Although Brookfield’s preference was to get the board’s approval, the consortium would take the deal to big investors regardless of its stance, as they believe that the capital required to replace AGL’s coal plants with renewable generation is beyond what AGL can achieve in the public markets. The final goal is to shut down all AGL’s coal generation and reach net zero emissions by 2035, a dozen years earlier than AGL’s target. The difficulties could lie in convincing current shareholders as AGL is largely owned by small retail investors, so getting a critical mass of investors on board through back-room deals might not work.
At least one major shareholder — BlackRock, which owns 4.1 per cent of the company — could prove willing. In 2020, BlackRock voted against the AGL board on a shareholder resolution calling on the company to bring forward the closure of its coal plants. Getting BlackRock onside would clearly boost the bidders’ chances.
Brookfield is not an activist and its takeover bid at AGL has not gone hostile – yet. However, if this attempt, by Brookfield and Cannon Brookes, to decarbonize and transition AGL in one of the biggest renewable energy producers will demonstrate that value can be created by killing off carbon-intensive businesses — private equity could become a value weapon in the fight to combat global warming.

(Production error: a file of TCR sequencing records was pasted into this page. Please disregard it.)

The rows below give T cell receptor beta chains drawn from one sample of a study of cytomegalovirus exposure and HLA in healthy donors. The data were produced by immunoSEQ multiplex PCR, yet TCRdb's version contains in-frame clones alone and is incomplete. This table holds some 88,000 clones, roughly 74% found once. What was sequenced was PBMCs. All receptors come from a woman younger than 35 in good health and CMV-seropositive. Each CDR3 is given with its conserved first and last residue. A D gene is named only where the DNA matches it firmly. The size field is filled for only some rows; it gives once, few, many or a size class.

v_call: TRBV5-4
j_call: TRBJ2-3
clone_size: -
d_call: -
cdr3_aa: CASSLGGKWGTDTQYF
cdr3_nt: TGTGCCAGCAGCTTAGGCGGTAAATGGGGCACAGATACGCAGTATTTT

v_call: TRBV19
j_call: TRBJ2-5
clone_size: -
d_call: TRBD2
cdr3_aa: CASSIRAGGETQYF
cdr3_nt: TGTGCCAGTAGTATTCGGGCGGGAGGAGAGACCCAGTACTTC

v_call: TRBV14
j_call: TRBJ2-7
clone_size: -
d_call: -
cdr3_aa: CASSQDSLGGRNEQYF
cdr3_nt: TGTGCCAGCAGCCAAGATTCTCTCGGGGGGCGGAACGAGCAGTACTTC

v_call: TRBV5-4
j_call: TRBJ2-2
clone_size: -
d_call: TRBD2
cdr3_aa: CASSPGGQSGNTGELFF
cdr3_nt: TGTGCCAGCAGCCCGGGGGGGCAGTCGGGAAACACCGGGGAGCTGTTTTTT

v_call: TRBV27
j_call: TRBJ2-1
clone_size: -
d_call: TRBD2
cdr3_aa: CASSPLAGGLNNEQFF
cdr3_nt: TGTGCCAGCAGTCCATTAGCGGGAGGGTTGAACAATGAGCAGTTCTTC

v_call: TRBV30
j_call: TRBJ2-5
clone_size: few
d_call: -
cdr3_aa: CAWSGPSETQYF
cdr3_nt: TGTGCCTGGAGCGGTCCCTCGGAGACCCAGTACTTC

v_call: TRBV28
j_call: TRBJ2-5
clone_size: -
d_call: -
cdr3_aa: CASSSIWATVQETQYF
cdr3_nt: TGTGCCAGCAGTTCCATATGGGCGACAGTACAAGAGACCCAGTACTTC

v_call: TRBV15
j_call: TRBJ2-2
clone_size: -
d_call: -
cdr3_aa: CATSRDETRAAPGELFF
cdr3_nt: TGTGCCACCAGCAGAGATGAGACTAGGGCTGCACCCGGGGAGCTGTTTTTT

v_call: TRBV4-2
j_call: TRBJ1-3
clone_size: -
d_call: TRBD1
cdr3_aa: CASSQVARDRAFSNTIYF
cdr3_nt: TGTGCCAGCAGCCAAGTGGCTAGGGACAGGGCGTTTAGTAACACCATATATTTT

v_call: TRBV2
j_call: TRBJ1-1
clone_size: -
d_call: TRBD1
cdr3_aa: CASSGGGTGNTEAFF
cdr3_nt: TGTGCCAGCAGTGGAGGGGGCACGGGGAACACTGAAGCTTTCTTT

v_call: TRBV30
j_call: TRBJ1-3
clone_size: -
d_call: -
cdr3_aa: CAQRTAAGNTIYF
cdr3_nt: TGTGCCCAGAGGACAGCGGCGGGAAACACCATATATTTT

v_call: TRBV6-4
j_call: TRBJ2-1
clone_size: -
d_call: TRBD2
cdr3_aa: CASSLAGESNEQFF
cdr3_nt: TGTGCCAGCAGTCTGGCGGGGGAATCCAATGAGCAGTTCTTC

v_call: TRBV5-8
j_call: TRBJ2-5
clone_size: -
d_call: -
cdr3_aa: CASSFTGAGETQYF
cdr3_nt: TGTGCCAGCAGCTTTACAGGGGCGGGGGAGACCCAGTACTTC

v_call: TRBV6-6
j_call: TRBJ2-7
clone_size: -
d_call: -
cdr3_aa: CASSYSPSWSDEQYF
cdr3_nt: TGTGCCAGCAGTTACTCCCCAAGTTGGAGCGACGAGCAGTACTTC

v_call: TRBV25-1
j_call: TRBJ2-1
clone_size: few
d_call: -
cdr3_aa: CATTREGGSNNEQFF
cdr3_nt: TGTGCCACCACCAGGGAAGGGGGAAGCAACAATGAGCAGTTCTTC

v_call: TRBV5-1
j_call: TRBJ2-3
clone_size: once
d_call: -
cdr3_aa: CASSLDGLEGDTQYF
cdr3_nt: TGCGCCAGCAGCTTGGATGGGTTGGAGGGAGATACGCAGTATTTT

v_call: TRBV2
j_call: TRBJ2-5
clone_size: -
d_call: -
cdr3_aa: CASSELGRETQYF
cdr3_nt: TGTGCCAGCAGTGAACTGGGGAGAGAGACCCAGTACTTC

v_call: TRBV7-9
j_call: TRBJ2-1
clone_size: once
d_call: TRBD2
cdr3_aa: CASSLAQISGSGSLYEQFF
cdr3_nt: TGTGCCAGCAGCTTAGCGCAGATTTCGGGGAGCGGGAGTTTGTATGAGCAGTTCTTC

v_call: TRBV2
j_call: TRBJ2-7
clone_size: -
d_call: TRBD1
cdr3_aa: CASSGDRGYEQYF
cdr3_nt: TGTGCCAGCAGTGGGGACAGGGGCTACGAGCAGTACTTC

Are Activism fights effective?
Activist campaigns seem to be successful when they highlight inefficiencies connected with poor ESG standards and when these are fixed they can bring higher returns with better standards.
For example, Engine No.1 highlighted the failures of Exxon’s climate approach and its financial underperformance and proposed a solution to it. The activist battle seemed reasonable and was in the end welcomed by shareholders. On the other hand, Third Point asked for a breakup which would be very difficult to achieve and to convince shareholders of its worthiness. Splitting up Shell would involve high organizational costs and leave shareholders discouraged by uncertainty. However, Third Point’s letter did help Shell in understanding how synergies between their gas, renewables and energy solutions divisions were not properly exploited, due to the vastness and complexity of the company, hence the very high profits in 2021, which the rebound in oil and gas prices can only partly justify.